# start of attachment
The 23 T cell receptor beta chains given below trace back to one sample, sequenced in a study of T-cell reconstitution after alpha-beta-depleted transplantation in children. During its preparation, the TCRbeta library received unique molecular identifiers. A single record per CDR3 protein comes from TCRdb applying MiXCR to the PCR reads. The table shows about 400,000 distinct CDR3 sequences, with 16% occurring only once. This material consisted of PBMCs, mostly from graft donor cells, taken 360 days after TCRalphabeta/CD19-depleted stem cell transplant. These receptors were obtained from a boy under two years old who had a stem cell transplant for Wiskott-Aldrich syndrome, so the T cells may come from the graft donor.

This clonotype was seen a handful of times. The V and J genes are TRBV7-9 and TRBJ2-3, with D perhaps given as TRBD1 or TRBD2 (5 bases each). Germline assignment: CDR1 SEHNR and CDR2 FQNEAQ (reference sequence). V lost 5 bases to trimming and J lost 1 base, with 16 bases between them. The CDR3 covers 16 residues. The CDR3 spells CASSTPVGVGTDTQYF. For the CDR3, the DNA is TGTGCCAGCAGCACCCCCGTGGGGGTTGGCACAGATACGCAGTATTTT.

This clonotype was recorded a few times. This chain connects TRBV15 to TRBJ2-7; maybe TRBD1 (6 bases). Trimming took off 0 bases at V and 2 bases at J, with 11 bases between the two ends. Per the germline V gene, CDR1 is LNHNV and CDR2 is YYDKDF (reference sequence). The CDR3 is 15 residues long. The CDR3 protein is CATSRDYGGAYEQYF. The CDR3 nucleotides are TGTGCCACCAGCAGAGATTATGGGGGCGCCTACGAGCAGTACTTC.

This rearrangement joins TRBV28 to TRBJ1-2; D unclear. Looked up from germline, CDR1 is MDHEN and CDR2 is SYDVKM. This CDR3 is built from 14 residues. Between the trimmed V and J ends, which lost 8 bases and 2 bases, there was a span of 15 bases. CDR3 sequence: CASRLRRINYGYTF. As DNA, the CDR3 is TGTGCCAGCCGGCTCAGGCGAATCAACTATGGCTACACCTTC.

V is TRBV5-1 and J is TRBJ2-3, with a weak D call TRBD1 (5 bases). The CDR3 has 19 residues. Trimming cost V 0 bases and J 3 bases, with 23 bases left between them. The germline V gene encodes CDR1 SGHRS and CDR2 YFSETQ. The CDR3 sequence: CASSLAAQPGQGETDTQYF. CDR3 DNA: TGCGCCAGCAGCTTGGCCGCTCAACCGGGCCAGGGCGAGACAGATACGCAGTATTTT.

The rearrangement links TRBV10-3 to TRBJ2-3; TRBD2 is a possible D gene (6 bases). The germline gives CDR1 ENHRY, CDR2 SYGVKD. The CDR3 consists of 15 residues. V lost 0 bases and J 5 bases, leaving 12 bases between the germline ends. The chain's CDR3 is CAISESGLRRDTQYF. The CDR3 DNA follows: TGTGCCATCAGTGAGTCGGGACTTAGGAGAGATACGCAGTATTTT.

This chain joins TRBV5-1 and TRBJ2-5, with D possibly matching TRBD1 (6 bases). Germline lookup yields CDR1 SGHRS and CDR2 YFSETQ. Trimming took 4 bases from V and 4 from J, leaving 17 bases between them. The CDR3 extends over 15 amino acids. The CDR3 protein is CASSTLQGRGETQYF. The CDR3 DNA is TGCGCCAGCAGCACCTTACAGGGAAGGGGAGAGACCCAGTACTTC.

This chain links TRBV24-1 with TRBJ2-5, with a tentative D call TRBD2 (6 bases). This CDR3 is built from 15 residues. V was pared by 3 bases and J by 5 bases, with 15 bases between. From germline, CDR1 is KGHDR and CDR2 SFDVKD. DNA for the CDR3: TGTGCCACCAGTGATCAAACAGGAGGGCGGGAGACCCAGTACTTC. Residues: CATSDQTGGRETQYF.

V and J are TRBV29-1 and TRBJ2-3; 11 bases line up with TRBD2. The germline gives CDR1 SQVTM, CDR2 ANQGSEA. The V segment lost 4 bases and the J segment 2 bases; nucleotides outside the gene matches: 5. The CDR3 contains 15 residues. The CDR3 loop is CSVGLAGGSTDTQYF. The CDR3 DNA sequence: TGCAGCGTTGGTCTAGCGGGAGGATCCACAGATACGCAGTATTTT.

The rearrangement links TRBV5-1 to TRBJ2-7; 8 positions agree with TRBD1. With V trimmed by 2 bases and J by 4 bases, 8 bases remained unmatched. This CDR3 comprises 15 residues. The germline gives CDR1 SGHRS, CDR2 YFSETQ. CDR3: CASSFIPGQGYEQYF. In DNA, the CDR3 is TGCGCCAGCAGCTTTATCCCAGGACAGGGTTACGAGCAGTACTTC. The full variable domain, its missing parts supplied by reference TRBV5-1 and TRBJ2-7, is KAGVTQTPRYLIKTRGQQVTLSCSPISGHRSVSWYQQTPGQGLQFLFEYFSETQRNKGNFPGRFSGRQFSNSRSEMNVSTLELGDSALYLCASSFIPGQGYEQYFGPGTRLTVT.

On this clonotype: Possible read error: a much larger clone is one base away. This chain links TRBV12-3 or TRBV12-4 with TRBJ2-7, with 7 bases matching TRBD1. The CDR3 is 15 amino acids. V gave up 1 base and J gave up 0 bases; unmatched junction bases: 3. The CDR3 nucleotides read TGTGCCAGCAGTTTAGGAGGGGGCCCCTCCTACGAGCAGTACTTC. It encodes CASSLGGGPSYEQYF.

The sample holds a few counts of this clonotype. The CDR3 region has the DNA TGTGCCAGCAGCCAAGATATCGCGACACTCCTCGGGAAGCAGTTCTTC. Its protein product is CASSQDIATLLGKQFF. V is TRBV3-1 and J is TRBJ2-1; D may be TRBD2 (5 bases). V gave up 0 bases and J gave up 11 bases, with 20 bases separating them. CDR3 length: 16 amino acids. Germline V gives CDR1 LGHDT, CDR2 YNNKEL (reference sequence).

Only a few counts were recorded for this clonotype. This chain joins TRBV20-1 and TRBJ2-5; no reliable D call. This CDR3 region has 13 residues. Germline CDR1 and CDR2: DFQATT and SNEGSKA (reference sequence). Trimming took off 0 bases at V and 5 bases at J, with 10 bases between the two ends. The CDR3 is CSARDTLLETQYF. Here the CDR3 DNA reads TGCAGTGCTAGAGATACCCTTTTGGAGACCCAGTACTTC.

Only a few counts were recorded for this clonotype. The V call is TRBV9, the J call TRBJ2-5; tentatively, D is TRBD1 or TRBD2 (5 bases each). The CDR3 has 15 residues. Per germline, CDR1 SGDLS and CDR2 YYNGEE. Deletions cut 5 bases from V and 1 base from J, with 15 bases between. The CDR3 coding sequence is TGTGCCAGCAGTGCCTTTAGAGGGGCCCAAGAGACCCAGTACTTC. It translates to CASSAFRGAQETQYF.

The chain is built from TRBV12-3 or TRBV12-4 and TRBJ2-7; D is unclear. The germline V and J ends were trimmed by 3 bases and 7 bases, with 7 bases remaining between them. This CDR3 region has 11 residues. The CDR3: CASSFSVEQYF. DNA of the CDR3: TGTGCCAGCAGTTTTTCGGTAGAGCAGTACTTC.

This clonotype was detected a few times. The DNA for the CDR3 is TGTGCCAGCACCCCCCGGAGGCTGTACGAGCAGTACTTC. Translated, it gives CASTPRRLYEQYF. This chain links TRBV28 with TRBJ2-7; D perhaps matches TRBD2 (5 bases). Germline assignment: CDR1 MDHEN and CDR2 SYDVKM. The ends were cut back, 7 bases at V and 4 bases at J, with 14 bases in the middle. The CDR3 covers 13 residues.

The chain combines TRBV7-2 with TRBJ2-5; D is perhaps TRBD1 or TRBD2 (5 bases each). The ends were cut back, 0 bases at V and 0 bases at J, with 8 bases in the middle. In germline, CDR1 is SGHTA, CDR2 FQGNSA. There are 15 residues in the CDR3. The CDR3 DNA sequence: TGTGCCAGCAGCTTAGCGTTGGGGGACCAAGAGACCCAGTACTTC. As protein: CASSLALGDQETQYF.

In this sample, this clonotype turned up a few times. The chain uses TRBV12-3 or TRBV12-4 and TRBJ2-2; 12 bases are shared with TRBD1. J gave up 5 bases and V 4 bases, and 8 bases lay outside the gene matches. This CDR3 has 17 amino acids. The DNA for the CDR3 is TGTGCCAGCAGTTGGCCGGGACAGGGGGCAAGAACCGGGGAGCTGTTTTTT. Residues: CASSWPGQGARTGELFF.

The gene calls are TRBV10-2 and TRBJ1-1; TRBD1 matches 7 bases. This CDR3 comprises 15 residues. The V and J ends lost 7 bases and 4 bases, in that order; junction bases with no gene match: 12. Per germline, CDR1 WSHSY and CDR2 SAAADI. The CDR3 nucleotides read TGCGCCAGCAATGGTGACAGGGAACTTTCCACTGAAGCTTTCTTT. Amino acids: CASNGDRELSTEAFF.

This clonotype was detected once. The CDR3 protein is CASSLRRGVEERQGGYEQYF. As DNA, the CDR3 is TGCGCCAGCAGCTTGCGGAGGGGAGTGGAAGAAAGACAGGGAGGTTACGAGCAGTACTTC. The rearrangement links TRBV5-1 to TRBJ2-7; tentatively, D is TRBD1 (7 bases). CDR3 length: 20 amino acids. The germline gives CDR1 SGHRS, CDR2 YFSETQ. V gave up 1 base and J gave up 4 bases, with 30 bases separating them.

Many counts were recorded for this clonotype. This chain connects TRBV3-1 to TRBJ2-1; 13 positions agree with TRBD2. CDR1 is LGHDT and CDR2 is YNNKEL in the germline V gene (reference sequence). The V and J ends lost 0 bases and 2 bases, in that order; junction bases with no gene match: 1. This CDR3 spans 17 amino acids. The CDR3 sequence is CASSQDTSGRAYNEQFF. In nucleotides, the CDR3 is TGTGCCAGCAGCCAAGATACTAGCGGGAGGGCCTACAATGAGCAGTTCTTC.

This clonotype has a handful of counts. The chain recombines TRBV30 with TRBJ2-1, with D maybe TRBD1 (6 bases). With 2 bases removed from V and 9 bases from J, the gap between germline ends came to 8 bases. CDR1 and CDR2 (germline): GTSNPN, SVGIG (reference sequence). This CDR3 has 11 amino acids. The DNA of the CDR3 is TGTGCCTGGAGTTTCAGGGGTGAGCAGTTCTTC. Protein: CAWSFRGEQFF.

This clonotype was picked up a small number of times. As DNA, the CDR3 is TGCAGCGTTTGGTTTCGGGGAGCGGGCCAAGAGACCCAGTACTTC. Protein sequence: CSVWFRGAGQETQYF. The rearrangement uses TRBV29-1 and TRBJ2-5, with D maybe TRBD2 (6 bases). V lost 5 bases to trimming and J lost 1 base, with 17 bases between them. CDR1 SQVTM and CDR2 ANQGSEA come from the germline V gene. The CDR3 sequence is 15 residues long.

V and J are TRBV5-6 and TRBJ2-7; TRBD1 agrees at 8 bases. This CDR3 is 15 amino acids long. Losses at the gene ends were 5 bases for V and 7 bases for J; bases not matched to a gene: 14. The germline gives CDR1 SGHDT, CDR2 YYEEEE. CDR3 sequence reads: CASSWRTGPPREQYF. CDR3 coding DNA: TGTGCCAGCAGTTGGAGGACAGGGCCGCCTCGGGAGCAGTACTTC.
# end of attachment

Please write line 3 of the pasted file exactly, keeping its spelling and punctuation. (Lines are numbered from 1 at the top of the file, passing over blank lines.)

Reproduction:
This clonotype was recorded a few times. This chain connects TRBV15 to TRBJ2-7; maybe TRBD1 (6 bases). Trimming took off 0 bases at V and 2 bases at J, with 11 bases between the two ends. Per the germline V gene, CDR1 is LNHNV and CDR2 is YYDKDF (reference sequence). The CDR3 is 15 residues long. The CDR3 protein is CATSRDYGGAYEQYF. The CDR3 nucleotides are TGTGCCACCAGCAGAGATTATGGGGGCGCCTACGAGCAGTACTTC.